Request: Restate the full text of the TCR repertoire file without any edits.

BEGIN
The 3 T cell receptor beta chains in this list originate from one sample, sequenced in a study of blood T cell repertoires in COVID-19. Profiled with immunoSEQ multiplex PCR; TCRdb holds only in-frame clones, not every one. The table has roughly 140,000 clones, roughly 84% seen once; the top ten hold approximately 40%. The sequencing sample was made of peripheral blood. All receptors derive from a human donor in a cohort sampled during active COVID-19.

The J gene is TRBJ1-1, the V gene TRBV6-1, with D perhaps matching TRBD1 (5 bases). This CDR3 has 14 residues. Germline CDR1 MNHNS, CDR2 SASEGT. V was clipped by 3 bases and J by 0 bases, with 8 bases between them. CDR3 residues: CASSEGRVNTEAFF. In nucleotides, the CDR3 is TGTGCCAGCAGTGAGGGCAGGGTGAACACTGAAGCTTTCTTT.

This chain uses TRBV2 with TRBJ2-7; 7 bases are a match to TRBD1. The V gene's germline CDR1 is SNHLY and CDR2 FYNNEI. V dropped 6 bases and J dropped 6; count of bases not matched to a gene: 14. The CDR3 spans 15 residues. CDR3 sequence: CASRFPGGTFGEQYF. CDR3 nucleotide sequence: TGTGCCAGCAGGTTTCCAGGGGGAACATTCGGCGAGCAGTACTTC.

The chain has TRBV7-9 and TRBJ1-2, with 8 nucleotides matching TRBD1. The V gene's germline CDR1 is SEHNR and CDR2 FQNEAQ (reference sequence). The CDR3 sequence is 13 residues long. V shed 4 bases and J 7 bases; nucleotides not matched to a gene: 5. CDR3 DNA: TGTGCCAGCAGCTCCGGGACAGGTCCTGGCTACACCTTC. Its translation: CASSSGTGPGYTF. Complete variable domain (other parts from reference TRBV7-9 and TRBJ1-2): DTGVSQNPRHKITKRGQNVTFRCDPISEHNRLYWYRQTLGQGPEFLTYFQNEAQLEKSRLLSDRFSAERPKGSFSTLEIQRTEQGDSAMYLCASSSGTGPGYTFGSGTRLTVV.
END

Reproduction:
The 3 T cell receptor beta chains in this list originate from one sample, sequenced in a study of blood T cell repertoires in COVID-19. Profiled with immunoSEQ multiplex PCR; TCRdb holds only in-frame clones, not every one. The table has roughly 140,000 clones, roughly 84% seen once; the top ten hold approximately 40%. The sequencing sample was made of peripheral blood. All receptors derive from a human donor in a cohort sampled during active COVID-19.

The J gene is TRBJ1-1, the V gene TRBV6-1, with D perhaps matching TRBD1 (5 bases). This CDR3 has 14 residues. Germline CDR1 MNHNS, CDR2 SASEGT. V was clipped by 3 bases and J by 0 bases, with 8 bases between them. CDR3 residues: CASSEGRVNTEAFF. In nucleotides, the CDR3 is TGTGCCAGCAGTGAGGGCAGGGTGAACACTGAAGCTTTCTTT.

This chain uses TRBV2 with TRBJ2-7; 7 bases are a match to TRBD1. The V gene's germline CDR1 is SNHLY and CDR2 FYNNEI. V dropped 6 bases and J dropped 6; count of bases not matched to a gene: 14. The CDR3 spans 15 residues. CDR3 sequence: CASRFPGGTFGEQYF. CDR3 nucleotide sequence: TGTGCCAGCAGGTTTCCAGGGGGAACATTCGGCGAGCAGTACTTC.

The chain has TRBV7-9 and TRBJ1-2, with 8 nucleotides matching TRBD1. The V gene's germline CDR1 is SEHNR and CDR2 FQNEAQ (reference sequence). The CDR3 sequence is 13 residues long. V shed 4 bases and J 7 bases; nucleotides not matched to a gene: 5. CDR3 DNA: TGTGCCAGCAGCTCCGGGACAGGTCCTGGCTACACCTTC. Its translation: CASSSGTGPGYTF. Complete variable domain (other parts from reference TRBV7-9 and TRBJ1-2): DTGVSQNPRHKITKRGQNVTFRCDPISEHNRLYWYRQTLGQGPEFLTYFQNEAQLEKSRLLSDRFSAERPKGSFSTLEIQRTEQGDSAMYLCASSSGTGPGYTFGSGTRLTVV.